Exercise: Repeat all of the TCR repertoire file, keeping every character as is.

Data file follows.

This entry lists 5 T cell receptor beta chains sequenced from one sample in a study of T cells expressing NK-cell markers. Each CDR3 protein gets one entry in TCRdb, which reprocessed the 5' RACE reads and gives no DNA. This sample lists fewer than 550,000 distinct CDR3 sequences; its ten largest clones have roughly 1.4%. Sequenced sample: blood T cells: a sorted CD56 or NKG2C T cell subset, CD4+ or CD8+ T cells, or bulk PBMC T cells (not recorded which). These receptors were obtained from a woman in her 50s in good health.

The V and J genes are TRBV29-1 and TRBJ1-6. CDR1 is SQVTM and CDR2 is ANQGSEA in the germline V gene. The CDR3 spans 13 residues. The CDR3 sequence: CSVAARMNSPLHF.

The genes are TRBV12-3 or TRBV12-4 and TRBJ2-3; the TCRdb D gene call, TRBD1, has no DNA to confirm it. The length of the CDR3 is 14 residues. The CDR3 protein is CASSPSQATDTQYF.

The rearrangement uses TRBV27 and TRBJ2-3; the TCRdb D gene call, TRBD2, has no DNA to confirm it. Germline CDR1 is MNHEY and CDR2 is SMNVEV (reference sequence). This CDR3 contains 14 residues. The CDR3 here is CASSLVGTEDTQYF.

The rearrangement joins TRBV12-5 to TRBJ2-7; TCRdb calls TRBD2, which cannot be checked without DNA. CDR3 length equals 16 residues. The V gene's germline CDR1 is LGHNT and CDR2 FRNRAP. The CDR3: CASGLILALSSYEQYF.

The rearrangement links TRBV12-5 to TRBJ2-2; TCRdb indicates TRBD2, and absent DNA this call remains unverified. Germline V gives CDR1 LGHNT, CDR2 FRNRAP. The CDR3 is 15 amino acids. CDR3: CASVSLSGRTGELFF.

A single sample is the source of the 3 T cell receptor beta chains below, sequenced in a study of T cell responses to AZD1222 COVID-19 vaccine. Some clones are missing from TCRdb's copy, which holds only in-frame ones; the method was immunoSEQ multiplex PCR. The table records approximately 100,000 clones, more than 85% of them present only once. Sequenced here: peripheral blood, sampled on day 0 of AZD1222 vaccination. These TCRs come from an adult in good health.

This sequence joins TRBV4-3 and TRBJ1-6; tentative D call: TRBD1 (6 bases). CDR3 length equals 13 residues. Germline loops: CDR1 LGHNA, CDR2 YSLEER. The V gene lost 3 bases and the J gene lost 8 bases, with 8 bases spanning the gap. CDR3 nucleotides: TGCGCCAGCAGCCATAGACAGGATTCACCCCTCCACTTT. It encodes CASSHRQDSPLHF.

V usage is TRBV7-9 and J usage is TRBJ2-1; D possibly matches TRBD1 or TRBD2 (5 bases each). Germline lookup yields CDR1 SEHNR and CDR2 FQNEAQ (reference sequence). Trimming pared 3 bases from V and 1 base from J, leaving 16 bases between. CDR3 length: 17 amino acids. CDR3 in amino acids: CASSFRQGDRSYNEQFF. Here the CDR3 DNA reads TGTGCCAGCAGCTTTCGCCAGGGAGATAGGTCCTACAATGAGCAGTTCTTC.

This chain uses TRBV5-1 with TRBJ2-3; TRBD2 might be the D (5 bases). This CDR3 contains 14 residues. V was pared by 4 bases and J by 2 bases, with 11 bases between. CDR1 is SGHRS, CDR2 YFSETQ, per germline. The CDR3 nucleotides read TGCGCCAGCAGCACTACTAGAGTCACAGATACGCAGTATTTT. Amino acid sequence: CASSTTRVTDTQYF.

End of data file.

This entry lists 5 T cell receptor beta chains sequenced from one sample in a study of T cells expressing NK-cell markers. Each CDR3 protein gets one entry in TCRdb, which reprocessed the 5' RACE reads and gives no DNA. This sample lists fewer than 550,000 distinct CDR3 sequences; its ten largest clones have roughly 1.4%. Sequenced sample: blood T cells: a sorted CD56 or NKG2C T cell subset, CD4+ or CD8+ T cells, or bulk PBMC T cells (not recorded which). These receptors were obtained from a woman in her 50s in good health.

The V and J genes are TRBV29-1 and TRBJ1-6. CDR1 is SQVTM and CDR2 is ANQGSEA in the germline V gene. The CDR3 spans 13 residues. The CDR3 sequence: CSVAARMNSPLHF.

The genes are TRBV12-3 or TRBV12-4 and TRBJ2-3; the TCRdb D gene call, TRBD1, has no DNA to confirm it. The length of the CDR3 is 14 residues. The CDR3 protein is CASSPSQATDTQYF.

The rearrangement uses TRBV27 and TRBJ2-3; the TCRdb D gene call, TRBD2, has no DNA to confirm it. Germline CDR1 is MNHEY and CDR2 is SMNVEV (reference sequence). This CDR3 contains 14 residues. The CDR3 here is CASSLVGTEDTQYF.

The rearrangement joins TRBV12-5 to TRBJ2-7; TCRdb calls TRBD2, which cannot be checked without DNA. CDR3 length equals 16 residues. The V gene's germline CDR1 is LGHNT and CDR2 FRNRAP. The CDR3: CASGLILALSSYEQYF.

The rearrangement links TRBV12-5 to TRBJ2-2; TCRdb indicates TRBD2, and absent DNA this call remains unverified. Germline V gives CDR1 LGHNT, CDR2 FRNRAP. The CDR3 is 15 amino acids. CDR3: CASVSLSGRTGELFF.

A single sample is the source of the 3 T cell receptor beta chains below, sequenced in a study of T cell responses to AZD1222 COVID-19 vaccine. Some clones are missing from TCRdb's copy, which holds only in-frame ones; the method was immunoSEQ multiplex PCR. The table records approximately 100,000 clones, more than 85% of them present only once. Sequenced here: peripheral blood, sampled on day 0 of AZD1222 vaccination. These TCRs come from an adult in good health.

This sequence joins TRBV4-3 and TRBJ1-6; tentative D call: TRBD1 (6 bases). CDR3 length equals 13 residues. Germline loops: CDR1 LGHNA, CDR2 YSLEER. The V gene lost 3 bases and the J gene lost 8 bases, with 8 bases spanning the gap. CDR3 nucleotides: TGCGCCAGCAGCCATAGACAGGATTCACCCCTCCACTTT. It encodes CASSHRQDSPLHF.

V usage is TRBV7-9 and J usage is TRBJ2-1; D possibly matches TRBD1 or TRBD2 (5 bases each). Germline lookup yields CDR1 SEHNR and CDR2 FQNEAQ (reference sequence). Trimming pared 3 bases from V and 1 base from J, leaving 16 bases between. CDR3 length: 17 amino acids. CDR3 in amino acids: CASSFRQGDRSYNEQFF. Here the CDR3 DNA reads TGTGCCAGCAGCTTTCGCCAGGGAGATAGGTCCTACAATGAGCAGTTCTTC.

This chain uses TRBV5-1 with TRBJ2-3; TRBD2 might be the D (5 bases). This CDR3 contains 14 residues. V was pared by 4 bases and J by 2 bases, with 11 bases between. CDR1 is SGHRS, CDR2 YFSETQ, per germline. The CDR3 nucleotides read TGCGCCAGCAGCACTACTAGAGTCACAGATACGCAGTATTTT. Amino acid sequence: CASSTTRVTDTQYF.